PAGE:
Ever since launching this site I’ve received many emails with ideas for other comparisons. With thousands of public APIs there are many ways one could compare APIs. How do I focus in on only the APIs that every developer needs to know? I think about beer.
Let’s say you’re at a bar and ordering a pitcher of your favorite beer. (If you don’t drink beer, feel free to substitute your beverage of choice). You set the pitcher down at your table, because hopefully you are sharing the beer with others. Right? That’s a lot of beer for one person.
So, you and your friends have a pitcher of beer sitting on the table. Like this…
Why are you here? For the beer, obviously.
Yes, you like spending time with your friends, but you could do that anywhere. The table itself is unlikely to have influenced your decision. The beer, in that pitcher in front of you, is likely the thing that has the most interest.
For the vast majority of APIs, they are not the beer in this scenario.
Most APIs are the table. A sturdy foundation, certainly. A place to gather around, yes. But not likely the main attraction. The beer, in the case of most APIs, is a service that the API supports and extends. The service is likely even built on the API.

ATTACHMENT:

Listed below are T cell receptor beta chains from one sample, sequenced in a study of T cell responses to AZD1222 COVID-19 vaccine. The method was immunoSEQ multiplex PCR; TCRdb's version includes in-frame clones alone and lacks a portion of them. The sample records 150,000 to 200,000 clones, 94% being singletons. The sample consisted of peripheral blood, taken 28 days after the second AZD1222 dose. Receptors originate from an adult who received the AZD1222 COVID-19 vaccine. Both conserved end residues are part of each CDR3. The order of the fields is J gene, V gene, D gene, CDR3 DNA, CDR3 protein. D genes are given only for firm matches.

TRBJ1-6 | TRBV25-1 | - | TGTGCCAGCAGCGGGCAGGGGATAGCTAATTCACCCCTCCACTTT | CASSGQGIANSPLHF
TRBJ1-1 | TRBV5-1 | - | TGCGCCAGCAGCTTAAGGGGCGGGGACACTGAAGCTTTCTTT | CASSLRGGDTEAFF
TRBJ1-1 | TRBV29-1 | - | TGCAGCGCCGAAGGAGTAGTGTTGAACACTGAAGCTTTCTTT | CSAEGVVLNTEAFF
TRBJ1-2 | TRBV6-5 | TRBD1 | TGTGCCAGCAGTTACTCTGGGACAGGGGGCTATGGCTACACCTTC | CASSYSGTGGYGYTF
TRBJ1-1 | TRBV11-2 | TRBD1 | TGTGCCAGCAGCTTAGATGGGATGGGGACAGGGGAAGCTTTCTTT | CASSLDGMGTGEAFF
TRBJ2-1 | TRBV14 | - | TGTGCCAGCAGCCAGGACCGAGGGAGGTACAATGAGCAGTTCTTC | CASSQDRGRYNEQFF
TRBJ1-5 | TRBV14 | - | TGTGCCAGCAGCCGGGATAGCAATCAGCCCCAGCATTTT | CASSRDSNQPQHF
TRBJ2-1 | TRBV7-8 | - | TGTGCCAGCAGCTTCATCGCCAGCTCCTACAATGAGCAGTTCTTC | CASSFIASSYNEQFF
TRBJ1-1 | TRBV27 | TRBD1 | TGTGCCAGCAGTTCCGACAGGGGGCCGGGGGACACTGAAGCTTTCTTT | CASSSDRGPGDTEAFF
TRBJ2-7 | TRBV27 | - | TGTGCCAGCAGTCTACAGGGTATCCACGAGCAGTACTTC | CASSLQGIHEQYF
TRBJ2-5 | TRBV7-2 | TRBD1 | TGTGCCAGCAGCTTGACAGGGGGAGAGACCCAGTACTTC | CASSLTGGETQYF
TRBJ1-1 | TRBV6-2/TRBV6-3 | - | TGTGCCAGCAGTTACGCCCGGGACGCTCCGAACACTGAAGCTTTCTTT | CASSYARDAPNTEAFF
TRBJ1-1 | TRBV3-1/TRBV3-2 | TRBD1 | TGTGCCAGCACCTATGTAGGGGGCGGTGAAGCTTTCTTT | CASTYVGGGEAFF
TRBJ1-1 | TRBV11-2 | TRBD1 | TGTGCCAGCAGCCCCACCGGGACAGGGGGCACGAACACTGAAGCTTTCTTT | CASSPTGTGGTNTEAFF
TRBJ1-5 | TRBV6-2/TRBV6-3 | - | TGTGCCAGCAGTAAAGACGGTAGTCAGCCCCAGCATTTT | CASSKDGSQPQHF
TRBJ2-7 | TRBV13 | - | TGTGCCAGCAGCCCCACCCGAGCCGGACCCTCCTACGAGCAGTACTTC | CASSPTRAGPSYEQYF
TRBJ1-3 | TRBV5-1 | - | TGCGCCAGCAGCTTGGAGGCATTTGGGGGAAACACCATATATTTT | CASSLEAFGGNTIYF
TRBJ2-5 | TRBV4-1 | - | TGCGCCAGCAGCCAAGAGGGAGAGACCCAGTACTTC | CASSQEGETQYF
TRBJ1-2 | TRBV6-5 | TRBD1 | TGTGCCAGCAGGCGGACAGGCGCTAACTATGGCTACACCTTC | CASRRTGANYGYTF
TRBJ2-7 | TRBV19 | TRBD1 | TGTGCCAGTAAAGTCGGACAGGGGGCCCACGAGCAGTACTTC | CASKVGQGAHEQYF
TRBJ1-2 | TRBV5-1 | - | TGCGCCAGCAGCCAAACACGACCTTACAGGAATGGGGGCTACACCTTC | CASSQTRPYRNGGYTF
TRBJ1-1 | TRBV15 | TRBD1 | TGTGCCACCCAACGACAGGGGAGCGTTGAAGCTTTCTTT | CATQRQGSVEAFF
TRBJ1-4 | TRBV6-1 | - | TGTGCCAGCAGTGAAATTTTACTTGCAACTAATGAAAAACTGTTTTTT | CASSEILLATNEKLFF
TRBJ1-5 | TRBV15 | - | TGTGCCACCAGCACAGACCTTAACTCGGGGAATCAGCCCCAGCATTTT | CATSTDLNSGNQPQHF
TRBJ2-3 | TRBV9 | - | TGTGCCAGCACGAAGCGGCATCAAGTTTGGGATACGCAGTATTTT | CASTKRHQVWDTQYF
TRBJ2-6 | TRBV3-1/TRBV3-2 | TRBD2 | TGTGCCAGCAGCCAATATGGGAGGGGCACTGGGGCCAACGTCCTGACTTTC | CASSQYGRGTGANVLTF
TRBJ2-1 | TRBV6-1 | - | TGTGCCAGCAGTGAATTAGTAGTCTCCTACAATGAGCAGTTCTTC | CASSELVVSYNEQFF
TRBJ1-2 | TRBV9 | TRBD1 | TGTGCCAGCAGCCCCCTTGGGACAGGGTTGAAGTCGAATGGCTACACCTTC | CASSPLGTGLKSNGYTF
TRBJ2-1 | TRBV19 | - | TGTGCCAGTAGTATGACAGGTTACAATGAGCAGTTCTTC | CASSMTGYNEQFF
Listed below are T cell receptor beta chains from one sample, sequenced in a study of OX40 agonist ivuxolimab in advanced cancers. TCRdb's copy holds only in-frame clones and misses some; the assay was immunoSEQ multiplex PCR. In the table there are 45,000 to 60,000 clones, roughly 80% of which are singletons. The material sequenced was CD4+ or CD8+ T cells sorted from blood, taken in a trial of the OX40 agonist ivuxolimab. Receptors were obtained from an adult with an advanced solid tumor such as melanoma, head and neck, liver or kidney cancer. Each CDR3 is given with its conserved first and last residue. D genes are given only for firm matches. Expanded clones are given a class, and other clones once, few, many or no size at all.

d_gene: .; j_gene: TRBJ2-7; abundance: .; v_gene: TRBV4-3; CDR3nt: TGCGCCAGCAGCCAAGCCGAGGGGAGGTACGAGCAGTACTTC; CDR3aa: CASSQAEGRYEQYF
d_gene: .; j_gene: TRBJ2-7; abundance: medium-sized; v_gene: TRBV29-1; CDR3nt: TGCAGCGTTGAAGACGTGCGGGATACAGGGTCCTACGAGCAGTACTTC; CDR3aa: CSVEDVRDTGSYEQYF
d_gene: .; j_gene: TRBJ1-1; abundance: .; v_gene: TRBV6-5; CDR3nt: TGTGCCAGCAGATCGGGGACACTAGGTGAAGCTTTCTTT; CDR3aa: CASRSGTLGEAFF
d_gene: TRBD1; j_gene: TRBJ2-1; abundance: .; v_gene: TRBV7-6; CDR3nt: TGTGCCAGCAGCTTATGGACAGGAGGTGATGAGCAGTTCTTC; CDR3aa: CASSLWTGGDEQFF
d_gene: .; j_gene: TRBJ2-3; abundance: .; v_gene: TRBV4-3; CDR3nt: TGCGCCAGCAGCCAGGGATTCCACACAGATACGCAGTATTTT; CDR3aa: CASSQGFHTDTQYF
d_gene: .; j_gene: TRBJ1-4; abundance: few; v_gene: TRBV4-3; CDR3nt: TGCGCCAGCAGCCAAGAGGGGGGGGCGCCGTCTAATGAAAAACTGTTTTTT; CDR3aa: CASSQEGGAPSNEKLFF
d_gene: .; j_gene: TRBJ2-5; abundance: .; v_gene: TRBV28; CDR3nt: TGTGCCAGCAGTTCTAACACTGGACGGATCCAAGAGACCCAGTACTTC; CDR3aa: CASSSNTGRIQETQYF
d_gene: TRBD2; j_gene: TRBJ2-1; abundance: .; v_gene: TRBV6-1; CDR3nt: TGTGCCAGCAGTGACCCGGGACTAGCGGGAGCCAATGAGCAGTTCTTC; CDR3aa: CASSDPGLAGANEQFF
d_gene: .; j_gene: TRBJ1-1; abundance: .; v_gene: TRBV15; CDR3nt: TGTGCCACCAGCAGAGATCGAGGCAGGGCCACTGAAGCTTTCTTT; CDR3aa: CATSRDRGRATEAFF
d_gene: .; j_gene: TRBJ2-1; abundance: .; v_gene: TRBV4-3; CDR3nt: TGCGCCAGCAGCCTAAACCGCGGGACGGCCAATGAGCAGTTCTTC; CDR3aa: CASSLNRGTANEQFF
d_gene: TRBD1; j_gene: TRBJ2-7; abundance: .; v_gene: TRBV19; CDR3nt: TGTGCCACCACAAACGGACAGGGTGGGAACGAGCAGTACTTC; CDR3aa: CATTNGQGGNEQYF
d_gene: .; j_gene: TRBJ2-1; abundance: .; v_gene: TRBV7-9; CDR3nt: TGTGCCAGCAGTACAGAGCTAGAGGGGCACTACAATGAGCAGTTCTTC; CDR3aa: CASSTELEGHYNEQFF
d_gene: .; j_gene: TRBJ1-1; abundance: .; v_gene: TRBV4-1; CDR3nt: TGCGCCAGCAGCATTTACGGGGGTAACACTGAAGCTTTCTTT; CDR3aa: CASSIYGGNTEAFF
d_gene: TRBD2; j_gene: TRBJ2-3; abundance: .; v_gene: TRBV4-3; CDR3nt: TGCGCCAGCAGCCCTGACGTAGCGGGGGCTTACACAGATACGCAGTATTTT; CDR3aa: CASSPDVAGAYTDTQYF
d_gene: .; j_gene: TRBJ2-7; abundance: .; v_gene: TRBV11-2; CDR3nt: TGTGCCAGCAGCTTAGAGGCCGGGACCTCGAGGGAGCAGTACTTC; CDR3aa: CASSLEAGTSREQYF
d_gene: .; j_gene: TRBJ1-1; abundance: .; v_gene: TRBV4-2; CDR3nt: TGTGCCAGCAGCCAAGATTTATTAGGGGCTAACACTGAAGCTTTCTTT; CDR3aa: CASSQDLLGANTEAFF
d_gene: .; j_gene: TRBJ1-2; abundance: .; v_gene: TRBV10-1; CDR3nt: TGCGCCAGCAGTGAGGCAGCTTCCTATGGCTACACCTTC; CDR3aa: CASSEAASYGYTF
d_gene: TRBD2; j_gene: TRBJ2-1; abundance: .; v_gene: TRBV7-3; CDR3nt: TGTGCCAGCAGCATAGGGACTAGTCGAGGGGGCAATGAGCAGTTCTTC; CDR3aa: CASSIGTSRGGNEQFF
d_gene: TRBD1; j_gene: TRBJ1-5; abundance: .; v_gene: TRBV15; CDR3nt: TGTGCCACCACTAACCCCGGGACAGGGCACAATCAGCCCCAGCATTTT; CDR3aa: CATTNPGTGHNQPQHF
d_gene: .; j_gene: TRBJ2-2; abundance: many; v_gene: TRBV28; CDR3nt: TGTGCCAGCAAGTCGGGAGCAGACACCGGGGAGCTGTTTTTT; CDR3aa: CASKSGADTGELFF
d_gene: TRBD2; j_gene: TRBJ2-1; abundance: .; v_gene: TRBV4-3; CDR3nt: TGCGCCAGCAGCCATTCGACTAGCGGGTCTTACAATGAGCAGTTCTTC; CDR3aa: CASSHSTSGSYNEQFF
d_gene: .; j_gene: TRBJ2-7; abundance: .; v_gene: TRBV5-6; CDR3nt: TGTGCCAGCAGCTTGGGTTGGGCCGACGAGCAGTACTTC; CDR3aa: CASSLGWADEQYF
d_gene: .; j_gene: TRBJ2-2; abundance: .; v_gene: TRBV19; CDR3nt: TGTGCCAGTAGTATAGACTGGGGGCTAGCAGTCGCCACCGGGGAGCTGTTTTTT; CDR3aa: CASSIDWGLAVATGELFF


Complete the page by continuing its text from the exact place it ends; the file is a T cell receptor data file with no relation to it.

These “table APIs” are certainly interesting. These are the APIs covered in my Business User’s Introduction to APIs. If you’re a Salesforce user, for example, you care about using the Salesforce API. If Google Docs is at the center of your business life, you definitely want to be able to automate your workflow.
There are many, many decisions that drive whether you choose a service. The service’s API is unlikely to make or break your decision to use it over its competitors. The service itself is what you care about. The service is the beer.
If the majority of APIs support a service, that leaves the minority of APIs where the API is the service.
The APIs every developer needs to know fit this criteria. The API is the beer. It’s the reason you’ve come to the table.
Sales gets to decide which CRM to use. Marketing gets to decide which newsletter software to use. When the API is the service, developers get to decide which brand of beer to buy.
It’s through that lens that I’ll choose which APIs to compare, so that I can help developers make (and defend) the right choice for their situation.
Now, who needs a drink?